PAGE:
Knowing this, the French army ordered that whoever breastfed Nguyen Trung Truc’s child would die for three generations. Villagers in Cua Can were afraid to give milk. Going to beg for milk in the whole village, no one fed him. Nguyen Trung Truc’s wife got on a boat to cross the sea to the mainland to save her child, but the boat ran aground and the mother and child died. The place Cua Can was born from there.
After Ba Lon passed away, in Cua Can commune, anyone who gave birth to a child could not take care of it. People said that the Great General hated people, so whoever gave birth to a child was taken away. If people in Cua Can want to raise their children, they have to go to another place to give birth, and after the breastfeeding period, they dare to bring them home. General Lon’s grave was found on April 27, 1963, in Dong Ba area, hamlet 3, Cua Can commune. Every year on the 18th and 19th day of the 8th lunar month, people hold a ceremony to worship her.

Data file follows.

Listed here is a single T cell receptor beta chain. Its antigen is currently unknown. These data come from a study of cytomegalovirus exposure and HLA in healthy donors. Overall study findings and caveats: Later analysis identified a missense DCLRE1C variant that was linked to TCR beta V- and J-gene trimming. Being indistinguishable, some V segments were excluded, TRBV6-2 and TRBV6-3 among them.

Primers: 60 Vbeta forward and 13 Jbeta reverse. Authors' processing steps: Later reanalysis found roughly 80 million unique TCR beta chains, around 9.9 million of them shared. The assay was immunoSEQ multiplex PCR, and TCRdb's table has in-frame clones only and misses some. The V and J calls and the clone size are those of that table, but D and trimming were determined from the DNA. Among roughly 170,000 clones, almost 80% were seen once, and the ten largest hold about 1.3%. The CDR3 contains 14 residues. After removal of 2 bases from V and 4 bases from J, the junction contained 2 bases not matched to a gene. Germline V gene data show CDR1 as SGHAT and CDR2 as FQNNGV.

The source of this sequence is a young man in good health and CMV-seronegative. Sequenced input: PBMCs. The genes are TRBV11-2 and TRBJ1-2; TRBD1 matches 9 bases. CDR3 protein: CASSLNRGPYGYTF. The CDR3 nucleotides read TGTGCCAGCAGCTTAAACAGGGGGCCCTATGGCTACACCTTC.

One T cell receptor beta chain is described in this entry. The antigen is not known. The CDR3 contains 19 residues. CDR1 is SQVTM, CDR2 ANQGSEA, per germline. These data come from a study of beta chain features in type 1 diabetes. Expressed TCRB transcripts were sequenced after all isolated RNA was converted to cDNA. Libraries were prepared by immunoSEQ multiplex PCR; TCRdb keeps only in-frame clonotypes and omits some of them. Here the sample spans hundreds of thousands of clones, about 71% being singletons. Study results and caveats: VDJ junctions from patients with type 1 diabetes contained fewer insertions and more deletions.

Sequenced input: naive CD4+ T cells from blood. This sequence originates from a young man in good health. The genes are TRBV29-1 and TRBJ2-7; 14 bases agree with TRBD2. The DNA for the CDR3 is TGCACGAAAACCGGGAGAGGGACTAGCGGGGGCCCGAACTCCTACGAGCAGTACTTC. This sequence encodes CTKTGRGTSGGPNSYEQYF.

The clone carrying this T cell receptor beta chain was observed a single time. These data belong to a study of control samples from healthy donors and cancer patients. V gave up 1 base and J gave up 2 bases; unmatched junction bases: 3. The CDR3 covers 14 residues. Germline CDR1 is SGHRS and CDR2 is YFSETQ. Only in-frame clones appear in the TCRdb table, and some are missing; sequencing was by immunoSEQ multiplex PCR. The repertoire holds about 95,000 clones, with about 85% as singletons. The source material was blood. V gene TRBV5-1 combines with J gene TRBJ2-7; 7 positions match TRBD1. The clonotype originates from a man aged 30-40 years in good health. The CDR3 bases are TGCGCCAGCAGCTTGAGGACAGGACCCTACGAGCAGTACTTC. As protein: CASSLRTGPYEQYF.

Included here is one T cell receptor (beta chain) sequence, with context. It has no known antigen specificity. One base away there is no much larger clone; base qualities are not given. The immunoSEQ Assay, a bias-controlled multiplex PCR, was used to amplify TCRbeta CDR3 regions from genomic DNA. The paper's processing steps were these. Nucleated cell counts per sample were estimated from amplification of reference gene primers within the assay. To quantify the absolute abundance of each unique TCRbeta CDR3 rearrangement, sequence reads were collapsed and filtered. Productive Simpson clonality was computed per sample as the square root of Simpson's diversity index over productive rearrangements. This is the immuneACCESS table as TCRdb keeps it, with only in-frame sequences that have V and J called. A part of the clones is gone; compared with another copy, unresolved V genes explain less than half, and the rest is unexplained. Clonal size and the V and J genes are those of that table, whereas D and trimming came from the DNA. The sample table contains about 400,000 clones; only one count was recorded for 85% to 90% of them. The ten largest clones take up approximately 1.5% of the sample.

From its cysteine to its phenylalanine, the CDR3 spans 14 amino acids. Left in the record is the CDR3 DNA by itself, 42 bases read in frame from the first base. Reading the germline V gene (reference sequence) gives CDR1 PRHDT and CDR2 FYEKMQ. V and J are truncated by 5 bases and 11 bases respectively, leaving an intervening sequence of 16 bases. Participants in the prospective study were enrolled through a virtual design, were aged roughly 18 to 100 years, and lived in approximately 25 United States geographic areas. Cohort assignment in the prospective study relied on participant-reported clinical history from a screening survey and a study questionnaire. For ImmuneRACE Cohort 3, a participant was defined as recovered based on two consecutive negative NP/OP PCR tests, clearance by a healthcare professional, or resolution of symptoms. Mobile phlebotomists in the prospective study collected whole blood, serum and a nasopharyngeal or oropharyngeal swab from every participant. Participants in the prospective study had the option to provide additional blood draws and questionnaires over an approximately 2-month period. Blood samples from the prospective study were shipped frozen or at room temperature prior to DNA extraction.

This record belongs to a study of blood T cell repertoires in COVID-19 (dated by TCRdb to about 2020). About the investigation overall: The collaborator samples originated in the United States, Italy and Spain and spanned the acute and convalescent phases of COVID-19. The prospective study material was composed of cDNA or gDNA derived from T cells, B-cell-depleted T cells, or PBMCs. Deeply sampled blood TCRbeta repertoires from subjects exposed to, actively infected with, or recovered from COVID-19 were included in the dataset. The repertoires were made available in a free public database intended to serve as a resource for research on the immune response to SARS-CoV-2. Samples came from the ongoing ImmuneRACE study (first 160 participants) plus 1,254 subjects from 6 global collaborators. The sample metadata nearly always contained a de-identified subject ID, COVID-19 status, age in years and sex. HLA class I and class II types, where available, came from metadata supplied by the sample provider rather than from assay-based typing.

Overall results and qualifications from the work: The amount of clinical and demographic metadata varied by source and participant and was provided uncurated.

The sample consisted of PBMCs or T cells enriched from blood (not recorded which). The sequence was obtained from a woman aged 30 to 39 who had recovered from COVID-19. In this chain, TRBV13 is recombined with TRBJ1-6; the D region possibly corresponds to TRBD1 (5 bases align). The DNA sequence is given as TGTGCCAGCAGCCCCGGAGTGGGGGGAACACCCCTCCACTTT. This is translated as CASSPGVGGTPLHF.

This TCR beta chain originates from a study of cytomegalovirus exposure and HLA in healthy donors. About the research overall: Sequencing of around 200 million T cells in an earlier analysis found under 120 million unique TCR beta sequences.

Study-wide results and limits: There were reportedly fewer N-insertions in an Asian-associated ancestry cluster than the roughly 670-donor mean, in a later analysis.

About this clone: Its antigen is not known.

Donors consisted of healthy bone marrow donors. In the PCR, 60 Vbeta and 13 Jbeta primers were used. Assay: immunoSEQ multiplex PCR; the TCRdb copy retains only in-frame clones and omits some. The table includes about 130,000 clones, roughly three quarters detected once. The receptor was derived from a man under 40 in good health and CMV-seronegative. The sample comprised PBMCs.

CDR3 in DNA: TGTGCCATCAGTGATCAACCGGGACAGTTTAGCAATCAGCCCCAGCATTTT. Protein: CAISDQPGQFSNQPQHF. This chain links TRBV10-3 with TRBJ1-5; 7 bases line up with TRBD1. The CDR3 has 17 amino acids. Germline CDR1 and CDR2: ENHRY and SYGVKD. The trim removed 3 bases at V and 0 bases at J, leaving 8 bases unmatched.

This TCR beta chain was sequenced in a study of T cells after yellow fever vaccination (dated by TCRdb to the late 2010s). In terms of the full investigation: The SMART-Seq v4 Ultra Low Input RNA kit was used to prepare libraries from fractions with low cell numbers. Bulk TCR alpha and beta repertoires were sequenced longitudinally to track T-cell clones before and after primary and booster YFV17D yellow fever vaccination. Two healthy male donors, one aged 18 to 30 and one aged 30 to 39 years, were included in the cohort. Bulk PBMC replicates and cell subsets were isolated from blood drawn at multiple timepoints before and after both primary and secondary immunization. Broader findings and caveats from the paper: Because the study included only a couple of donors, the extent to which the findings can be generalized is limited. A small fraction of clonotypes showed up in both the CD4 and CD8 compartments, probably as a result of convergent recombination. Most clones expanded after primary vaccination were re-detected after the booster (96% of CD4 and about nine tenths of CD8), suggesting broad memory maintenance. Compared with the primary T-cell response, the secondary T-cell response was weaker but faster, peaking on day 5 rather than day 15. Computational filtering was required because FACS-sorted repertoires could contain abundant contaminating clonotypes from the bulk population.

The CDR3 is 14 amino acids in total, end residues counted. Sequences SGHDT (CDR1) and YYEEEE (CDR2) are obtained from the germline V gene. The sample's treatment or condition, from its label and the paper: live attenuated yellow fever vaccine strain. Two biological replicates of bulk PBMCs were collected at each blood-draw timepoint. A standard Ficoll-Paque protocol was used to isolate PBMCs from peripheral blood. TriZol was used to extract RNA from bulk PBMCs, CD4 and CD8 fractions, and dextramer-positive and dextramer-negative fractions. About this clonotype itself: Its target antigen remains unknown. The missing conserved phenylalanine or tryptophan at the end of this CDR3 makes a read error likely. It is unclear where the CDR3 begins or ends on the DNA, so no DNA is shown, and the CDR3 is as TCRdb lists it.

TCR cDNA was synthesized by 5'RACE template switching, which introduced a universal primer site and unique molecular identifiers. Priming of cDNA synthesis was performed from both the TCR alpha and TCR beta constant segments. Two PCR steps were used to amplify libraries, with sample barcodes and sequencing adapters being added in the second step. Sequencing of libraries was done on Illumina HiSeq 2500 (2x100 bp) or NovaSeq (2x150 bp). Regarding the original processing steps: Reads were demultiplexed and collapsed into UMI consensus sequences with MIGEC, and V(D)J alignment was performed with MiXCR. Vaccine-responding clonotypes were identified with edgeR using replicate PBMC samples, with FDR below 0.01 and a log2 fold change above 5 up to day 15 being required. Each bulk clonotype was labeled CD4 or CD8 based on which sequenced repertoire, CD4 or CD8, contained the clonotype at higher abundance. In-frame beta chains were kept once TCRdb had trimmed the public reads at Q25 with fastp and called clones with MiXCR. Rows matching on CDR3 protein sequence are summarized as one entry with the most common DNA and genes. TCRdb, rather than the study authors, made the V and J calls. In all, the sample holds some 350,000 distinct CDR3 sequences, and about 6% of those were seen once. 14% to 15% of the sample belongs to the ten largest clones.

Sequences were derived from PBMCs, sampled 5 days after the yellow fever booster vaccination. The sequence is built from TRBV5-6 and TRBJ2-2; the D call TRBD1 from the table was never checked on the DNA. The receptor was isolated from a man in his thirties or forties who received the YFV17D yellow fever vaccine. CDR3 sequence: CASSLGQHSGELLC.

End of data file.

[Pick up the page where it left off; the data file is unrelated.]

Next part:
Phu Quoc Prison is likened to “Hell on Earth”, built during the French period, about 40 hectares wide, called “Coconut Camp”, holding nearly 14,000 people.
At the end of 1955, President Ngo Dinh Diem, of the Government of the Republic of Vietnam, built a prison at the old Coconut Tree Campsite with an area of 4 hectares, dividing the prison into zones: Male prison area, residential area, prison for women, and prison for the elderly, named “Coconut Training Camp”.
History books record that, in 1966, the war escalated, leading to an increase in the number of prisoners. The government of the Republic of Vietnam built an additional prison of more than 400 hectares, 2 km from the old Coconut Tree camp. There are 12 areas, numbered from 1 to 12. Each zone had 4 subdivisions A, B, C, D.
Each division had 9 rooms for prisoners to live in, 2 rooms for interviews, fines, or solitary confinement. Each detention area had an area of 100 m2, holding from 70 to 120 people. The solitary confinement areas were only 30m2, but at peak times, they held up to 180 people or more. Around each subdivision, there were 4 sentry points that were guarded 24h with 10 mobile sentries.